As we are nearing the CloudStack 4.0 release I figured it was time I’d write something about the Ceph integration in CloudStack 4.0
In the beginning of this year we (my company) decided we wanted to use CloudStack for our cloud product, but we also wanted to use Ceph for the storage. CloudStack lacked the support for Ceph, so I decided I’d implement that.
Fast forward 4 months, a long flight to California, becoming a committer and PPMC member of CloudStack, various patches for libvirt(-java) and here we are, 25 September 2012!
RBD, the RADOS Block Device from Ceph enables you to stripe disks for (virtual) machines across your Ceph cluster. This not only gives high performance, it gives you virtually unlimited scalability (without downtime!) and redundancy. Something your NetApp, EMC or EqualLogic SAN can’t give you.
Although I’m a very big fan of Nexenta (use it a lot) it also has it’s limitations. A SAS environment won’t keep scaling for ever and SAS is expensive! Yes, ZFS is truly awesome, but you can’t compare it to the distributed powers Ceph has.
The current implementation of RBD in CloudStack is for Primary Storage only, but that’s mainly what you want, it has a couple of limitations though:
- You still need either NFS or Local Storage for your System VMs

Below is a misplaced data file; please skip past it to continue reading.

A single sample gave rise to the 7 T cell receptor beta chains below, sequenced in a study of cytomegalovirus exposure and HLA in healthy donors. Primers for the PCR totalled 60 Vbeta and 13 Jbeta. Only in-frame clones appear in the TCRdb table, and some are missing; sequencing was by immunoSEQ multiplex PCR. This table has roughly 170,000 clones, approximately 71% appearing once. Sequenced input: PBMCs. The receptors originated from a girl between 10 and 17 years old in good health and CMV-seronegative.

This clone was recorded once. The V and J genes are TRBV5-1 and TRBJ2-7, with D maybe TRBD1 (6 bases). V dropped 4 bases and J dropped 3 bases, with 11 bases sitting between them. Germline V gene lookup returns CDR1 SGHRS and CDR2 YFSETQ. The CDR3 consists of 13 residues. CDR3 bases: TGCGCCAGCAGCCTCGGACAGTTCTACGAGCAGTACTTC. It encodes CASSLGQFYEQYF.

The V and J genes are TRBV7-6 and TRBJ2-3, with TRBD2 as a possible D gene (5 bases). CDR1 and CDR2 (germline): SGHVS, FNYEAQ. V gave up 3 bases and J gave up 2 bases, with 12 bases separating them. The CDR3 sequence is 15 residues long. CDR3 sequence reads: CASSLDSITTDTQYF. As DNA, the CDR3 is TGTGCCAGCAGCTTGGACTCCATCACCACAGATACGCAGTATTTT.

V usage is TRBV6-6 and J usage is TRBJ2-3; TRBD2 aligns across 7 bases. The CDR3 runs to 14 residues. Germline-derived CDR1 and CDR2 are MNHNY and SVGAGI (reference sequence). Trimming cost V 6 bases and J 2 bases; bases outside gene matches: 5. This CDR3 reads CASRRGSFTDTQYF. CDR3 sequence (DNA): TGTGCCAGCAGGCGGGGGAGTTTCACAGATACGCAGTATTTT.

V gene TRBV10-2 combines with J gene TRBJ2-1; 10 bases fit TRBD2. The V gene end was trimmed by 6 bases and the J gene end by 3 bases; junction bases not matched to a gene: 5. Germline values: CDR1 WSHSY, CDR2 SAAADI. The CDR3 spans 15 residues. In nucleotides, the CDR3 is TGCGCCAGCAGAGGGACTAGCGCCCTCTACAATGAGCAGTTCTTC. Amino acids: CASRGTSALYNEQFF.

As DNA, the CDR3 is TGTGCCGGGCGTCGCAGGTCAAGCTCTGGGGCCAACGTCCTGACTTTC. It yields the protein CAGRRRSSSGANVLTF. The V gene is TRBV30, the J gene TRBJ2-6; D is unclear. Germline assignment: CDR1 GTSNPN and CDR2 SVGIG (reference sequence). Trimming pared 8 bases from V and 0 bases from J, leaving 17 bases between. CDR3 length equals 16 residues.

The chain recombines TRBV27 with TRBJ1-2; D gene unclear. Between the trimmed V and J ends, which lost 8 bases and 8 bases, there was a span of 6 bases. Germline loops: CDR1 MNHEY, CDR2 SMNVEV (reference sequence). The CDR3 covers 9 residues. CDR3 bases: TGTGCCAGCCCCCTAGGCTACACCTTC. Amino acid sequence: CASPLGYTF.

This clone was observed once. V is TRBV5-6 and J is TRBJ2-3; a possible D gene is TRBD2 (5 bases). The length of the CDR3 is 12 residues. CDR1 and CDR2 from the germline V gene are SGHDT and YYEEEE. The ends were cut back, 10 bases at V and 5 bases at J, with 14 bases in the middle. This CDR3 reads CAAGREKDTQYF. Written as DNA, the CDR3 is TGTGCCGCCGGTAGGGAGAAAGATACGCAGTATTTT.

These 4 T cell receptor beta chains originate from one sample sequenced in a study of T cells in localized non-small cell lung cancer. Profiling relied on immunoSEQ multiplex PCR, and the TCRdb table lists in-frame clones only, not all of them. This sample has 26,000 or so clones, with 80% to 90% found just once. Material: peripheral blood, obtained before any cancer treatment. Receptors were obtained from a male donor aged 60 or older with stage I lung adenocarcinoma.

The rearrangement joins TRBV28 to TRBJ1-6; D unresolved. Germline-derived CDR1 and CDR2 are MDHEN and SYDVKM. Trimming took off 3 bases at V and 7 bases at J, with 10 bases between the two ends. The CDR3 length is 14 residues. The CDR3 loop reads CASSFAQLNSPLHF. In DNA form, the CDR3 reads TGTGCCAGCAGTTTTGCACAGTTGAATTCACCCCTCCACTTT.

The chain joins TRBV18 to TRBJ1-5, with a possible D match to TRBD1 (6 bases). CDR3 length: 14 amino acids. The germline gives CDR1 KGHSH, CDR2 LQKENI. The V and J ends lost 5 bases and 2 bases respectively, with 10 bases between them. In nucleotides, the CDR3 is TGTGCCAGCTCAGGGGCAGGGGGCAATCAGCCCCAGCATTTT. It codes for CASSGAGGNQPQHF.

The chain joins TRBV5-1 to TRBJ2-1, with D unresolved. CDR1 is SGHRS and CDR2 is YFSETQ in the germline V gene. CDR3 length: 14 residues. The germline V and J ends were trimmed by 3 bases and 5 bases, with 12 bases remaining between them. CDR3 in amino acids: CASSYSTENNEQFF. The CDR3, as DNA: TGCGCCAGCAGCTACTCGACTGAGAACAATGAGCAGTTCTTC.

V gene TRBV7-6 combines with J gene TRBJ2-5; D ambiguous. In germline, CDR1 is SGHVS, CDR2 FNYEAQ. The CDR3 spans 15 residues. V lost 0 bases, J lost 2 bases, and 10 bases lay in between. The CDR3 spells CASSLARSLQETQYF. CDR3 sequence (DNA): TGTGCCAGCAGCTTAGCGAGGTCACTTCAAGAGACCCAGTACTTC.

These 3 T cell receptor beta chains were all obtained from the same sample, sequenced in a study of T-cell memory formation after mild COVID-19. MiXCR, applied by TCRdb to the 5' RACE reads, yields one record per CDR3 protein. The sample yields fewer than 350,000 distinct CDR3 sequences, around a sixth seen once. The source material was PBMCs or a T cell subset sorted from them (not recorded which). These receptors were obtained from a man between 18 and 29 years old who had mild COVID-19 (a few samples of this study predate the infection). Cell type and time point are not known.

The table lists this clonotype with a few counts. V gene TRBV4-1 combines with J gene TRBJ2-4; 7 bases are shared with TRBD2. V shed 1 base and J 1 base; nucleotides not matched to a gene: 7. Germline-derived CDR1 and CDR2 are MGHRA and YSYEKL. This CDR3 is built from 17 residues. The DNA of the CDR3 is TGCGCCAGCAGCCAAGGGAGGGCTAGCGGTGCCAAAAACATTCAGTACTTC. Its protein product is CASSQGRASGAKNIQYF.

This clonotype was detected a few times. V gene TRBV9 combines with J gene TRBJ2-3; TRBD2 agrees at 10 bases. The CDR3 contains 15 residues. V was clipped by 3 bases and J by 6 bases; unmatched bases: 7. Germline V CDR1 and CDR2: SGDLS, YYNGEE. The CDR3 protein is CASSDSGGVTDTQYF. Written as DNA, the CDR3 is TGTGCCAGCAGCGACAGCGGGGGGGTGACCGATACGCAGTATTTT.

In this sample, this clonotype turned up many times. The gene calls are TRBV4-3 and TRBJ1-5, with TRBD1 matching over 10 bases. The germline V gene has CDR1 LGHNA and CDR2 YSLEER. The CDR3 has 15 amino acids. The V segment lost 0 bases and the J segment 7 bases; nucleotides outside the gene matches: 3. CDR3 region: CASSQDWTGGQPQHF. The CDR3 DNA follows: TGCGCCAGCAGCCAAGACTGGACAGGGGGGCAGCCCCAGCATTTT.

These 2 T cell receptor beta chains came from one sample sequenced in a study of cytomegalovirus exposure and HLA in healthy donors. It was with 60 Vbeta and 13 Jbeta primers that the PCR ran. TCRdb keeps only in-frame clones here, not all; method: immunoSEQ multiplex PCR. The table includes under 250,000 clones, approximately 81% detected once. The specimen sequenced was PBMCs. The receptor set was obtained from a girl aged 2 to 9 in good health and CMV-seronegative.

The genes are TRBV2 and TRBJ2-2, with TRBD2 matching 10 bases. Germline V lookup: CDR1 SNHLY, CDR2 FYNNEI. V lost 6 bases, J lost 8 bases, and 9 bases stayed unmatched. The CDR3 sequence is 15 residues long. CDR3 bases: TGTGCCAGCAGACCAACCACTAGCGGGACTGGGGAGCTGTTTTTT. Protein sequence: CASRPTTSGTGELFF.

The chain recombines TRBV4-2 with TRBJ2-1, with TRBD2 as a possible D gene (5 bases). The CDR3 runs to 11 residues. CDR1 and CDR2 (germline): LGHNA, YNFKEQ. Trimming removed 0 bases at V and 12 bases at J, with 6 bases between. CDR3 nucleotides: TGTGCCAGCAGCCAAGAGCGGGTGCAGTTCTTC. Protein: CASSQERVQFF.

- Snapshotting isn’t enabled (see below!)
- It only works with KVM (Using RBD in Qemu)
If you are happy with that you’ll able to allocate hundreds of TB’s to your CloudStack cluster like it was nothing.
What do you need to use RBD for Primary Storage?
- CloudStack 4.0 (RC2 is out now)
- Hypervisors with Ubuntu 12.04.1
- librbd and librados on your hypervisors
- Libvirt 0.10.0 (Needs manual installation)
- Qemu compiled with RBD enabled
There is no need for special configuration on your Hypervisor, that’s all controlled by the Management Server. I’d however recommend that you test the Ceph connectivity first:
–user –key ls
If that works you can go ahead and add the RBD Primary Storage pool to your CloudStack cluster. It should be there when adding a new storage pool.
It behaves like any storage pool in CloudStack, except the fact that it is running on the next generation of storage 🙂
About the snapshots, this will be implemented in a later version, probably 4.2. It mainly has to do with the way how CloudStack currently handles snapshots. A major overhaul of the storage code is planned and as part of that I’ll implement snapshotting.
Testing is needed! So if you have the time, please test and report back!
You can find me on the Ceph and CloudStack IRC channels and mailinglists, feel free to contact me. Remember that I’m in GMT +2 (Netherlands).